Nanotech pioneer Richard Smalley dies at 62

Oct. 28, 2005
October 28, 2005, Houston, TX--Richard Smalley, the Nobel Prize-winning nanotechnology researcher who was also an ardent supporter of commercial nanotechnology development, died today of cancer. He was 62.

October 28, 2005, Houston, TX--Richard Smalley, the Nobel Prize-winning nanotechnology researcher who was also an ardent supporter of commercial nanotechnology development, died today of cancer. He was 62.

Smalley shared the Nobel Prize for Chemistry in 1996 with Robert Curl and Sir Harry Kroto for discovering the C60 molecule, a soccer ball-shaped form of carbon called buckminsterfullerene, or buckyballs.

Born June 6, 1943, Smalley studied at Hope College in Michigan and the University of Michigan before earning a Ph.D. in chemistry at Princeton University in 1973. He joined the faculty at Rice University in Houston in 1976 where he rose to become chair of the chemistry department as well as a professor in the physics department.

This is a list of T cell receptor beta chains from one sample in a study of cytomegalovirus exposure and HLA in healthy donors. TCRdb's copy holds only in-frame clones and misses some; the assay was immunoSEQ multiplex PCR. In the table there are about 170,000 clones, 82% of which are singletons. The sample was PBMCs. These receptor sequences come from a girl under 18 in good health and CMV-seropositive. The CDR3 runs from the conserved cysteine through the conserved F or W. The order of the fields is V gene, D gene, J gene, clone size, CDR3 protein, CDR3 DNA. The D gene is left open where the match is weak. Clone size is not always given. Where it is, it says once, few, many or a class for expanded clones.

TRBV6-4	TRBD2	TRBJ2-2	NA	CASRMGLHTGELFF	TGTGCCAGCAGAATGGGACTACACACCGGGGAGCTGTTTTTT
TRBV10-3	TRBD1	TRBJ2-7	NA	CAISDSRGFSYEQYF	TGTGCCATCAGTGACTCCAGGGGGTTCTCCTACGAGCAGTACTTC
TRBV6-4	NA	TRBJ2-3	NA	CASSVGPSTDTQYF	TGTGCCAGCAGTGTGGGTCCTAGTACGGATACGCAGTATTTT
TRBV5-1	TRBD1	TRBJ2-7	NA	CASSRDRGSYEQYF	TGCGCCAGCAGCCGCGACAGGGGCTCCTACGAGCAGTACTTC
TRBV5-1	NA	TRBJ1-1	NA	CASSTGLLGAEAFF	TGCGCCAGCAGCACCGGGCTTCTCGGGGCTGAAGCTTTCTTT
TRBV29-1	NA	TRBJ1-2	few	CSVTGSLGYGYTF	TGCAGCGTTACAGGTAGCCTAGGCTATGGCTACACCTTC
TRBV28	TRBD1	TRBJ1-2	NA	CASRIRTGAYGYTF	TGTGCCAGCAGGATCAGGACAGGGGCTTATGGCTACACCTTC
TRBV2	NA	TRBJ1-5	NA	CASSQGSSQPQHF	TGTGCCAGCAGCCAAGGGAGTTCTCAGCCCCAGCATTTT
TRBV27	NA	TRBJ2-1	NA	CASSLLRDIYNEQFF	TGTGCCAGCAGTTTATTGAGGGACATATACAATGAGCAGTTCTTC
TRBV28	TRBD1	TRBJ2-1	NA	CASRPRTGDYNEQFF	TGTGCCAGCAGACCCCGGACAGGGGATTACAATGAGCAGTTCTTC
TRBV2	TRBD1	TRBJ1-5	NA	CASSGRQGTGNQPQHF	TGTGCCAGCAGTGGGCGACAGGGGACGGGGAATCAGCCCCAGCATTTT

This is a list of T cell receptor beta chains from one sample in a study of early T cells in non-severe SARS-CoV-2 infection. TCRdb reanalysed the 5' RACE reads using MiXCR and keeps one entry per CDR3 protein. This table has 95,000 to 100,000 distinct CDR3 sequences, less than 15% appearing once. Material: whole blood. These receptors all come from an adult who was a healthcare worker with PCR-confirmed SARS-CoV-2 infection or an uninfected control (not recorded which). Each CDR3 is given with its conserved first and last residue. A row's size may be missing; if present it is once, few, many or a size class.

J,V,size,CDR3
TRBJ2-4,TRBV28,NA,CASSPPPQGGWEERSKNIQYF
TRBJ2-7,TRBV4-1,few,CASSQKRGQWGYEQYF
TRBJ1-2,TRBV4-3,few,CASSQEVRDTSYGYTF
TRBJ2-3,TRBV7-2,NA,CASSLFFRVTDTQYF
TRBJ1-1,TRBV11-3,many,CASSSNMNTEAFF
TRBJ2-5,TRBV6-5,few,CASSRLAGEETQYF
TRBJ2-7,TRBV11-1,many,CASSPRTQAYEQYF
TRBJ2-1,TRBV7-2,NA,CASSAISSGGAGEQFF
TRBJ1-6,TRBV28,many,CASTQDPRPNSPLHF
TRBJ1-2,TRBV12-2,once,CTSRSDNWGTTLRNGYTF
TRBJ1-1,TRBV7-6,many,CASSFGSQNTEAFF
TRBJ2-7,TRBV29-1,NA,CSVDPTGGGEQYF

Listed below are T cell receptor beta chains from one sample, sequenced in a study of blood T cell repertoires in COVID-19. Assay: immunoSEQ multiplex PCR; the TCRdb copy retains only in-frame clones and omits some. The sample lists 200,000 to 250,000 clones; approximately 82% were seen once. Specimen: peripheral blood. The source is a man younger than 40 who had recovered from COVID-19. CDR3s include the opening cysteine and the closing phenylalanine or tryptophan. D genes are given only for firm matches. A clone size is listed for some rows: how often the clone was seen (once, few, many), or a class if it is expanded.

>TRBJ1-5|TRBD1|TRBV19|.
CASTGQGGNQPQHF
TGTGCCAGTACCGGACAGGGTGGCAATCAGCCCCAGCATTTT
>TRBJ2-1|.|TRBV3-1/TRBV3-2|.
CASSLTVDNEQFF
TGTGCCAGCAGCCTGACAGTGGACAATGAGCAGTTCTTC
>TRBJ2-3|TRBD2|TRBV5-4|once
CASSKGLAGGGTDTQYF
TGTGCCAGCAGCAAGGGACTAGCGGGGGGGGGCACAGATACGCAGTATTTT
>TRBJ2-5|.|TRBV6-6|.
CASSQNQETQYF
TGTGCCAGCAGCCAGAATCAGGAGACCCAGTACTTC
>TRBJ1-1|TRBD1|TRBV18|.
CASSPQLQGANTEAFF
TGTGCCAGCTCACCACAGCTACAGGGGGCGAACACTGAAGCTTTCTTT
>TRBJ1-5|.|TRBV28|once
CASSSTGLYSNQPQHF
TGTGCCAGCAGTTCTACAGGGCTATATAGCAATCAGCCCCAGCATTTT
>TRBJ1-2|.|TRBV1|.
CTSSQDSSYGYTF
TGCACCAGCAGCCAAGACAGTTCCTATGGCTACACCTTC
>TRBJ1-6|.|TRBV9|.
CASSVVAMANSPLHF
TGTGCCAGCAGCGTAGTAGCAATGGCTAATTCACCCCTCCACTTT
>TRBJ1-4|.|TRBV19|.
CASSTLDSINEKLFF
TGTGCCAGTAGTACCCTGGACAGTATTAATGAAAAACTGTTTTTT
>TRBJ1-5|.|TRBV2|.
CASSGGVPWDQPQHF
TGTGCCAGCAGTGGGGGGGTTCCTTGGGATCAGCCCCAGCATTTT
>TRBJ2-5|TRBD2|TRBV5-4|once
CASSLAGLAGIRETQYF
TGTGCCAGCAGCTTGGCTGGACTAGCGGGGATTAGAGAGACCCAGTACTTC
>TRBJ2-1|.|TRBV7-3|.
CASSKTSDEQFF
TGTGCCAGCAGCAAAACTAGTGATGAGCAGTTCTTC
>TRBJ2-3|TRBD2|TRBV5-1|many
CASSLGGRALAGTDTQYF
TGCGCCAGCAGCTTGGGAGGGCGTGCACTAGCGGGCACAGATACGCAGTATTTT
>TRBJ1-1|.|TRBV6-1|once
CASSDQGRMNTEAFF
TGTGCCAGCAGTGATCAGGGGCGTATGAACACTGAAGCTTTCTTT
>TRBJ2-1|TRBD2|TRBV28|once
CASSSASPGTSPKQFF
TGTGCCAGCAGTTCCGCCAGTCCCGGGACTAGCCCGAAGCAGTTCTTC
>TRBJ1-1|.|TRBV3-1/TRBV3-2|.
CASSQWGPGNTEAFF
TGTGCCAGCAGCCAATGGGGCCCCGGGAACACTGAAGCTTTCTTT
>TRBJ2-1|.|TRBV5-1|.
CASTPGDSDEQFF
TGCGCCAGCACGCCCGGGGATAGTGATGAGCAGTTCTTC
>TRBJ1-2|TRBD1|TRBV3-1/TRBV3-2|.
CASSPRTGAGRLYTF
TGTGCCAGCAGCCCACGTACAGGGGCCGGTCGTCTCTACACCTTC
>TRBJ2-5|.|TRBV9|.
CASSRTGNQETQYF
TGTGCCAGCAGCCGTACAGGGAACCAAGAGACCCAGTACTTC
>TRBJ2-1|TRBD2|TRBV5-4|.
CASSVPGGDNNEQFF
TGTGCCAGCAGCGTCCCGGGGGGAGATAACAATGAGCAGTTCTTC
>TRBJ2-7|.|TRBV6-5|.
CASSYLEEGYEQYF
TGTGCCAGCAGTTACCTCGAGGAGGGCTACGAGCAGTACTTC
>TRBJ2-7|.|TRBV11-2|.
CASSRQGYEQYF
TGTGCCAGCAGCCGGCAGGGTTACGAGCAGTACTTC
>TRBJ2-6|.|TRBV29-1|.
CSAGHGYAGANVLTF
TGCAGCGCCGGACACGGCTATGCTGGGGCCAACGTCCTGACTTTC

He was the founding director of the Center for Nanoscale Science and Technology at Rice and was director of the Carbon Nanotechnology Laboratory.

More recently, his work turned to the commercial applications of carbon nanotubes, a form of carbon related to the buckyballs he was famous for co-discovering. He was a scientific adviser to biotech startup C Sixty, which is investigating the use of fullerenes for biopharmaceutical applications and was chairman of Carbon Nanotechnologies Inc., a company developing manufacturing methods for carbon nanotubes. Smalley received the Lifetime Achievement award from Small Times magazine in 2003.

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